Monday, March 21, 2011

I Moved to San Francisco, Circa 2006:

And I loved every minute of it.
From my former digital publication...

July 10, 2006

San Francisco, So Far

Wow. What an interesting two weeks it's been since I first set foot off the plane from the Midwest. Worrying if my luggage was going to make it, and not get lost, was my first worry. Thankfully Delta got it right this time. On the bright side I had all my stuff. On the flip side I had to lug it all with me. Not hot. Taking the BART to downtown was quite the experience. Public transit here is so much nicer that that of other cities in the USA: large, spacious, effective, and most importantly, clean. The hard part is just knowing how to use it. 

Popping out of the subway onto Powell and Market Streets was quite a rush. The first thing I saw: rainbow (gay) flags (for Gay Pride is in one week). The second: Abercrombie & Fitch. My first thought: home. Which I quickly followed by a sigh of relief. Even though I stopped working at Abercrombie & Fitch before I left the Midwest, I still kept myself in the system, just in case I were to transfer stores, though I swore my Abercrombie & Fitch days were over. 

Since at that time I had no clue how to use the buses I naturally grabbed a cab to my new place. Got there, met the landlord's son who manages the place and lives upstairs with his posse of girls, and ended up drinking with them that night, even though I was deathly tired due to the three hour time change. After passing out Tuesday night, the night I arrived, I still had until next Monday till I started work. Naturally being that I had arrived in a brand new city, I wanted to go out and see where exactly I was. I mean I knew that from my front porch I could see the Bay Bridge clearly. But, I mean: The Bay Bridge... Exciting. Tuesday I explored this city by foot, keeping in mind the whole public transit thing. Mostly staying up around the top of the peninsula, I did all the tourist stuff. Exciting. 

Wednesday my friend Derrick, who just finished up interning in LA, made a pit stop on his drive back across the country to Cincinnati. That fun filled day was well executed, with us all doing exactly the same thing I did the day before, though this time I actually felt like I knew where I was, granted it was sort of cheating, as I drug them on the same tour I took the day before. So it really only seemed like I knew where I was going. We did make a pit stop at Ghirardelli Square by the wharf and had some ice cream (one of god's greatest gifts to the world) in Washington Square park. It was one of those marvelously enjoyable times, which you're quite really sure why is so fun, but just is. Come to think of it I just asked a friend yesterday if they ever had had a movie moment and we both drew blanks. The park was actually my closest one come to think of it. Reminiscing about techno, doing cartwheels till you fall over, watching gays make out and no one giving any care, about much of anything. It was perfect.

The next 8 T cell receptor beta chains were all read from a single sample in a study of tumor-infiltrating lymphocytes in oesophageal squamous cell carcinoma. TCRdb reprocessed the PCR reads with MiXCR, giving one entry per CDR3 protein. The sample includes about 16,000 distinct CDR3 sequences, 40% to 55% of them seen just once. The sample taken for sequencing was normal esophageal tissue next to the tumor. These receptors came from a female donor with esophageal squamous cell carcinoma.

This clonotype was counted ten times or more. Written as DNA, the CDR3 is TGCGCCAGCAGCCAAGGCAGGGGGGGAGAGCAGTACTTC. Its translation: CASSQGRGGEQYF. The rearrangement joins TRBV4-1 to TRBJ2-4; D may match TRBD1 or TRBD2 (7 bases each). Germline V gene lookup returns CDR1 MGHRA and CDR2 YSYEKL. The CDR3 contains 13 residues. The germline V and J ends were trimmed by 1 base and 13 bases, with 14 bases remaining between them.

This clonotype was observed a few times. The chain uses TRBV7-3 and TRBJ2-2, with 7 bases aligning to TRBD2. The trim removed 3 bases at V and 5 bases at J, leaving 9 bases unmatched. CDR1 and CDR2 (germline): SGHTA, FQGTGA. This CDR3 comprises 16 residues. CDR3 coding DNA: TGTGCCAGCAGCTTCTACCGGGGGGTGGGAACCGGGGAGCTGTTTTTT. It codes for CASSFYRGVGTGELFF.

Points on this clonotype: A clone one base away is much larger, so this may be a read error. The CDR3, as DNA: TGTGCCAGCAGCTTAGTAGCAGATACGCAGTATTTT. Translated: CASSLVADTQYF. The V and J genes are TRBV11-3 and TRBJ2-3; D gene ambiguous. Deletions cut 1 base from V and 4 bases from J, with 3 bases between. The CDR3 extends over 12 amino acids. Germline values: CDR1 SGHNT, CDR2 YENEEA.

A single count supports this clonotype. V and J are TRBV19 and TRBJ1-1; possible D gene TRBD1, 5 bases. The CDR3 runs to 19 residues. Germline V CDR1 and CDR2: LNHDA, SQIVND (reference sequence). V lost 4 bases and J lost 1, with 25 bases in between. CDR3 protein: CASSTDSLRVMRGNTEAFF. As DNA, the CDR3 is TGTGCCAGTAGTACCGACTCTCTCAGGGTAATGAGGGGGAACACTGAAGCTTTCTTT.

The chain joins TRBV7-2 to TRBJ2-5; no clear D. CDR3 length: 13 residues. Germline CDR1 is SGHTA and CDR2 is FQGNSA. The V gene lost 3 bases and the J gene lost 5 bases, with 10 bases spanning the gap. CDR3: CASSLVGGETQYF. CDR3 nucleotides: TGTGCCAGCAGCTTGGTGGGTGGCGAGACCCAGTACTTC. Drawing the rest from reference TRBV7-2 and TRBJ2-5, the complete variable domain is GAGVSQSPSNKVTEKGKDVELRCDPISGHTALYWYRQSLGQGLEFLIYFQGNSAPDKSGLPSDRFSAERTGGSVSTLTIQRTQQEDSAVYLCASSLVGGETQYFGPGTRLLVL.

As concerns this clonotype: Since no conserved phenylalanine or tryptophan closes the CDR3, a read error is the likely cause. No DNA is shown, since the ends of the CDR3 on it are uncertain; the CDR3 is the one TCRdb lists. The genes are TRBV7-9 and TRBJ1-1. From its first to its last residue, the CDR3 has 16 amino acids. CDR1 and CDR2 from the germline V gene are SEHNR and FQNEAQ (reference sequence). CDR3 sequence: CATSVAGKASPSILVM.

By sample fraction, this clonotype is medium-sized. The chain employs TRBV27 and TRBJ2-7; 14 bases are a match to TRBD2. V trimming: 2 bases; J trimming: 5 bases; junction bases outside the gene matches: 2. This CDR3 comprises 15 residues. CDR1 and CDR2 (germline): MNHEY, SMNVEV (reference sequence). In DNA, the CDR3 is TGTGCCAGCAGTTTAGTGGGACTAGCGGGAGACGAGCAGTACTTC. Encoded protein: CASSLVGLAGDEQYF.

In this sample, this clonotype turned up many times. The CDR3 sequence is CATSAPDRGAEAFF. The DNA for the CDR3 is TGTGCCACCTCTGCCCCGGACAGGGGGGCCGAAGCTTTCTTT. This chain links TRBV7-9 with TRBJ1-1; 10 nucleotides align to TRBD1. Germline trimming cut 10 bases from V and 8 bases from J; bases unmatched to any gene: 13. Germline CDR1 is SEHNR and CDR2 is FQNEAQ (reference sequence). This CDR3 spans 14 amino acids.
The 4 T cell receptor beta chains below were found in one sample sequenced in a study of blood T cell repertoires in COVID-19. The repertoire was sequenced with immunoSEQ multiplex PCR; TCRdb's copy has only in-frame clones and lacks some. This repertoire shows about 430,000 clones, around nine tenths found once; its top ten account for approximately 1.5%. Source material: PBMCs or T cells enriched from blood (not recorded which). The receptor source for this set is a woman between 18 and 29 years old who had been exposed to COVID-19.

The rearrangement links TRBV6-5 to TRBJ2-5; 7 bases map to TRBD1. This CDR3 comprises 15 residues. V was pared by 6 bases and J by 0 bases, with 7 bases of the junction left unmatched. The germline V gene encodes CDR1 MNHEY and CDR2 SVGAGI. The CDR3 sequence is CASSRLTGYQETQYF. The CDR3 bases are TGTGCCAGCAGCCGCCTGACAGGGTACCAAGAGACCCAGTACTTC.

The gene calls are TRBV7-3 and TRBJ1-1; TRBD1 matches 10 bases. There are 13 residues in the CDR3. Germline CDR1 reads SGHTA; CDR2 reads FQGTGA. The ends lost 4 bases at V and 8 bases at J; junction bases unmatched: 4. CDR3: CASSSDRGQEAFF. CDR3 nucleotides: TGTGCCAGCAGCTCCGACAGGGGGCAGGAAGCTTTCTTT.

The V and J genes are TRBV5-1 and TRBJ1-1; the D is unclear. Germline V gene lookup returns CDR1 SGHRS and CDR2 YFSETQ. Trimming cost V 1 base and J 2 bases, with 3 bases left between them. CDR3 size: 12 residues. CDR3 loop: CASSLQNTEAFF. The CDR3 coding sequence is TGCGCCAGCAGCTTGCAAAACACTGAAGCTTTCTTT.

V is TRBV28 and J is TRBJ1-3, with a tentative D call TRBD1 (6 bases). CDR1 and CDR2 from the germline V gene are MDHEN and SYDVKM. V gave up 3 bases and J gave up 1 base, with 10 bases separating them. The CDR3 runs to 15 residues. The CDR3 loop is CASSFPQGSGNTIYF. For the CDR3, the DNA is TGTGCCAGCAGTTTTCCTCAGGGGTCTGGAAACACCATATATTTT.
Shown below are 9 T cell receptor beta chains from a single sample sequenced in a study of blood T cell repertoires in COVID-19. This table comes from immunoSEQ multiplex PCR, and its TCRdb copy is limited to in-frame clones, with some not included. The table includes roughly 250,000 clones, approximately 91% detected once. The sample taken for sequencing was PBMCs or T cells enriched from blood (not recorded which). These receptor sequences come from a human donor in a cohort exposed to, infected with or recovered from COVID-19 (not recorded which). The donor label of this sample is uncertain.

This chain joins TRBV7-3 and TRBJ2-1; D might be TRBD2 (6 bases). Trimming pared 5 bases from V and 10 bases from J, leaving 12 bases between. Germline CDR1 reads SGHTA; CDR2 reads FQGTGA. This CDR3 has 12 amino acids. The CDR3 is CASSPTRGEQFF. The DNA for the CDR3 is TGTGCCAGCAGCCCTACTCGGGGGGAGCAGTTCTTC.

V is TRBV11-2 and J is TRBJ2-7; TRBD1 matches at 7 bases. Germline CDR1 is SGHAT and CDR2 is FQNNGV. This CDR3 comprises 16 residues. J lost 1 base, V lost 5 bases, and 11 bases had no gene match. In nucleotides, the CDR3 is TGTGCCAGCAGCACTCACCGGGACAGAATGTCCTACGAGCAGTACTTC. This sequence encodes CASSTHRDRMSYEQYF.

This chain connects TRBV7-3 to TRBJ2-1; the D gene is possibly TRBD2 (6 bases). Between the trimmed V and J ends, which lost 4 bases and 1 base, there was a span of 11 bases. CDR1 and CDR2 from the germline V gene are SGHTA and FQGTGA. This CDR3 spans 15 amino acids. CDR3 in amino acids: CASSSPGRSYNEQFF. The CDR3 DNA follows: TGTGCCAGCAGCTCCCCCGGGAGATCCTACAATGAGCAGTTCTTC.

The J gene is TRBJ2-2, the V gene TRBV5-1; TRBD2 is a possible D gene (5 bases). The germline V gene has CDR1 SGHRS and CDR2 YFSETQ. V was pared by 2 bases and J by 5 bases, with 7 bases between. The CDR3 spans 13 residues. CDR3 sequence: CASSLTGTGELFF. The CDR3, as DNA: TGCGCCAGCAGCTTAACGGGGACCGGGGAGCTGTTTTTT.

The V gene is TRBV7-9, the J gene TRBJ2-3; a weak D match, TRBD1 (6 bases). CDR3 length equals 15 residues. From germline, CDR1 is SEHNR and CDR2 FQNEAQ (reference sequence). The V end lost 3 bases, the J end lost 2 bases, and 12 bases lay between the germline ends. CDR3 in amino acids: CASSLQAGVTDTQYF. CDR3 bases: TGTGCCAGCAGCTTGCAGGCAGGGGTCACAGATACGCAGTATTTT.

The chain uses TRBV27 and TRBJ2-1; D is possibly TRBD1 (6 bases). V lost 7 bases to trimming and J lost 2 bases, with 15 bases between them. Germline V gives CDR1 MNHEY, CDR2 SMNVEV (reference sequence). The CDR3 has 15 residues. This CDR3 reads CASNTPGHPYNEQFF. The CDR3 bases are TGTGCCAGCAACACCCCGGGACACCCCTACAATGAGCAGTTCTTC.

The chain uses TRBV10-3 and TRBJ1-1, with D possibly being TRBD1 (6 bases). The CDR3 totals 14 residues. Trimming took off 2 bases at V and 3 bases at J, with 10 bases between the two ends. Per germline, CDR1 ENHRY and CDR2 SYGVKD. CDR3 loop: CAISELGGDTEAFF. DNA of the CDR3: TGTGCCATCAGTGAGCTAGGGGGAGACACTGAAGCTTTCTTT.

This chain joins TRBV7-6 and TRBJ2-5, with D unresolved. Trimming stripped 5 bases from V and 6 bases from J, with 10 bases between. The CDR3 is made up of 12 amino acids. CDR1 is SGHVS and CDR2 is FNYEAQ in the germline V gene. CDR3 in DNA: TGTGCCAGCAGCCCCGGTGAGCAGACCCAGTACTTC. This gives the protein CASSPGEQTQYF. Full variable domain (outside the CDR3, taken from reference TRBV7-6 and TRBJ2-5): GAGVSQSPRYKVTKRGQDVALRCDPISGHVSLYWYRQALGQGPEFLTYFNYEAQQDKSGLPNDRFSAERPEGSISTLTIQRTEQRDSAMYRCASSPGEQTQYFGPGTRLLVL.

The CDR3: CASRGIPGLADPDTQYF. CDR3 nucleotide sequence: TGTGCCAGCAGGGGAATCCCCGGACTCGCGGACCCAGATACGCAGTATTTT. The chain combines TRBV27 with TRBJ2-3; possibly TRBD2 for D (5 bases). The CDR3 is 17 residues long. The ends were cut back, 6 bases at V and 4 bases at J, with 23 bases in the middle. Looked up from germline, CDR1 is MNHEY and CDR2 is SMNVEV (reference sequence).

My roommate Brian had to go back home Wednesday night, so the one person I knew here was gone and my other roommate Jen was doing what normal people do and working and then hanging out with her friend all week, so it was just me, San Fran and well, yeah, I guess that's it. I really couldn’t tell ya what I did the rest of those days from Wednesday to Sunday. Though there was no alcohol involved, so it isn’t like I'm forgetting or anything, it just couldn’t of been too exciting if I don't remember–though I do remember going shopping a lot and buying things I needed. Also known as: running shoes, some cut soccer shorts, flip-flops, you know. Oh and that's right.. Saturday I did figure out how to go to the beach and fried myself crispy with sunshine. The ocean is so cold here. No swimming necessary.

Monday I started work and had no idea what to expect. Turns out the people I work with are sweet. Naturally I had first day jitters, but as they always do, they subsided and the week moved on and gradually I met more and more people at the office, though I'd say after a week and a day I still only know about 20 names out of 80.